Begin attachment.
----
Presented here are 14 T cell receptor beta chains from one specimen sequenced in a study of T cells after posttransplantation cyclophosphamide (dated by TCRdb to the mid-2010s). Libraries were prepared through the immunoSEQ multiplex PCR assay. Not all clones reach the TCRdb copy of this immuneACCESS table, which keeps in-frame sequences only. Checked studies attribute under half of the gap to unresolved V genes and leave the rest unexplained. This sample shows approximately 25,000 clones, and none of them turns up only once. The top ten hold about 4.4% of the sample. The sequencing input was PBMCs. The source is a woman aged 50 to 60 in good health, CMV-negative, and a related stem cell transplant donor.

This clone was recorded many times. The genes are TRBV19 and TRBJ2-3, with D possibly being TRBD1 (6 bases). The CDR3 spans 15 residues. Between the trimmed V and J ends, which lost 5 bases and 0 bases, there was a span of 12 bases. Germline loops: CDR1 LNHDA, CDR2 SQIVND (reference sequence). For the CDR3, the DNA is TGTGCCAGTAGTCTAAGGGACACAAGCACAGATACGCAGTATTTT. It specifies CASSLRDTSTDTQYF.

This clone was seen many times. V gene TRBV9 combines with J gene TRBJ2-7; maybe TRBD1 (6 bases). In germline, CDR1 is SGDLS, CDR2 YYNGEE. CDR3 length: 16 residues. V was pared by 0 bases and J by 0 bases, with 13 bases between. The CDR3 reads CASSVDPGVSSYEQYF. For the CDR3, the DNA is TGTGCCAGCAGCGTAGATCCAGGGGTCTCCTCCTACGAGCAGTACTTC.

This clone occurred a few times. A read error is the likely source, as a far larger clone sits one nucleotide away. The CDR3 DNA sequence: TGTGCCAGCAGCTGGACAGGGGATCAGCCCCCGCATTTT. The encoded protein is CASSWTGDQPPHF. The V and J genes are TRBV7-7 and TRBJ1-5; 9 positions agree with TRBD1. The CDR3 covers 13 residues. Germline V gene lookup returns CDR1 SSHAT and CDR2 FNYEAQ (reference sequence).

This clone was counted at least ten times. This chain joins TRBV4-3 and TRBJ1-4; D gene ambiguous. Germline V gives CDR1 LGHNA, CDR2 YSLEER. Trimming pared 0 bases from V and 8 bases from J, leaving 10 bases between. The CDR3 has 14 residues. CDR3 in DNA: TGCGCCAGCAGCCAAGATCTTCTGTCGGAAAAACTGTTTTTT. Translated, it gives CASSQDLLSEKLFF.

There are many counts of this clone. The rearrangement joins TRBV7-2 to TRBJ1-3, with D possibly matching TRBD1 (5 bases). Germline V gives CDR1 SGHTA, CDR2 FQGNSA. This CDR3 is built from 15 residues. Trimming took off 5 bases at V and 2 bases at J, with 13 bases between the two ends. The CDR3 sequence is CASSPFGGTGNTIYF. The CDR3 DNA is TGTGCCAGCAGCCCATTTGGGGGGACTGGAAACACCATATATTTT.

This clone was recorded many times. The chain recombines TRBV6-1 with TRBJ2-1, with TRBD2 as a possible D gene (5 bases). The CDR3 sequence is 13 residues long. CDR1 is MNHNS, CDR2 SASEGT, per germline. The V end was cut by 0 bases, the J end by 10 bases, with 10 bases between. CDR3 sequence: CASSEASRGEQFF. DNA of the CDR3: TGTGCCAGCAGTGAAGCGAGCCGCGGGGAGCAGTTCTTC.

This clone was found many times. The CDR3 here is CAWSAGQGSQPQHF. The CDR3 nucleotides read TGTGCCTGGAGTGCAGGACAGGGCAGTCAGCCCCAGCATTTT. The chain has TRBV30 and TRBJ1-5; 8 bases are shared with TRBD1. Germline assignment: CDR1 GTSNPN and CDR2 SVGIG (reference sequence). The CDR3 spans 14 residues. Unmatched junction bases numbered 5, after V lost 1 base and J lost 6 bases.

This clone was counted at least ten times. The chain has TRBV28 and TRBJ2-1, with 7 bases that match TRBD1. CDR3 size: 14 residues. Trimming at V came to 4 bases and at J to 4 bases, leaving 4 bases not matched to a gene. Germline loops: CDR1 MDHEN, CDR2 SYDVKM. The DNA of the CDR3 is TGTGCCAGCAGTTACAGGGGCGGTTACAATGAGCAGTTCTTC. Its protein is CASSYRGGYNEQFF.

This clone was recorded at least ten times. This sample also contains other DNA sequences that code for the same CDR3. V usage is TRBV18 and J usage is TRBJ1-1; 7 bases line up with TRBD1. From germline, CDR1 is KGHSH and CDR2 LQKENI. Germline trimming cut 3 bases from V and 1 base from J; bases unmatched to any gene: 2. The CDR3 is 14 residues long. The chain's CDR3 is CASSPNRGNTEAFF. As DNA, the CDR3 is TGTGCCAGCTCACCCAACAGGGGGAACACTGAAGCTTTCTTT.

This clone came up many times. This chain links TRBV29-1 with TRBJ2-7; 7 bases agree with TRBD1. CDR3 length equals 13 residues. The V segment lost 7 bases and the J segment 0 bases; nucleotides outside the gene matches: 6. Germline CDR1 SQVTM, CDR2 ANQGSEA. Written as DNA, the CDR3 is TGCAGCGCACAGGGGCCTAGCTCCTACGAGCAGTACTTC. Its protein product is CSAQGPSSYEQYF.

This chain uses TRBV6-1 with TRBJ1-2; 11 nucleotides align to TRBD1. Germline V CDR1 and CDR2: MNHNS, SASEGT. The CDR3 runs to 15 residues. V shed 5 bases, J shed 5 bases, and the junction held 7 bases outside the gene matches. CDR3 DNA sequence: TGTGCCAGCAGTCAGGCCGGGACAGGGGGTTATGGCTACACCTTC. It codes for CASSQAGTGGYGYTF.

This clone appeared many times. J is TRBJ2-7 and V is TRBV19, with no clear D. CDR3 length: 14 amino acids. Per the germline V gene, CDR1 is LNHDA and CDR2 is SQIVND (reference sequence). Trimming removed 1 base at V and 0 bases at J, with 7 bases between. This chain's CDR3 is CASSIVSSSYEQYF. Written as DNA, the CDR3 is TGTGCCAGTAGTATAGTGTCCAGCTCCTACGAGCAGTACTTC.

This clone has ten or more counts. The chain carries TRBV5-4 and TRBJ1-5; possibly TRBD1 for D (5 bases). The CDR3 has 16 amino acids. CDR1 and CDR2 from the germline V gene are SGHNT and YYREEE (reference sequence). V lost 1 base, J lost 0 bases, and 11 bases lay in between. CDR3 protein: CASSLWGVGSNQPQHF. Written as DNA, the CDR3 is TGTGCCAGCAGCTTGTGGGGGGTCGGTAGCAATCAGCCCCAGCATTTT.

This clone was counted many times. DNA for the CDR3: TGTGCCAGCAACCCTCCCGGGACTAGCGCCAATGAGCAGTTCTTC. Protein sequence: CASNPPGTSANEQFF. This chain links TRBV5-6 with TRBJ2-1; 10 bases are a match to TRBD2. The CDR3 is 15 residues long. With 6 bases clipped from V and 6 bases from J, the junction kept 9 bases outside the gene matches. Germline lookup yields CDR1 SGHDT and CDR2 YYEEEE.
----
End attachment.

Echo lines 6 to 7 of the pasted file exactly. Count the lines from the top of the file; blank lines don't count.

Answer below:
There are many counts of this clone. The rearrangement joins TRBV7-2 to TRBJ1-3, with D possibly matching TRBD1 (5 bases). Germline V gives CDR1 SGHTA, CDR2 FQGNSA. This CDR3 is built from 15 residues. Trimming took off 5 bases at V and 2 bases at J, with 13 bases between the two ends. The CDR3 sequence is CASSPFGGTGNTIYF. The CDR3 DNA is TGTGCCAGCAGCCCATTTGGGGGGACTGGAAACACCATATATTTT.

This clone was recorded many times. The chain recombines TRBV6-1 with TRBJ2-1, with TRBD2 as a possible D gene (5 bases). The CDR3 sequence is 13 residues long. CDR1 is MNHNS, CDR2 SASEGT, per germline. The V end was cut by 0 bases, the J end by 10 bases, with 10 bases between. CDR3 sequence: CASSEASRGEQFF. DNA of the CDR3: TGTGCCAGCAGTGAAGCGAGCCGCGGGGAGCAGTTCTTC.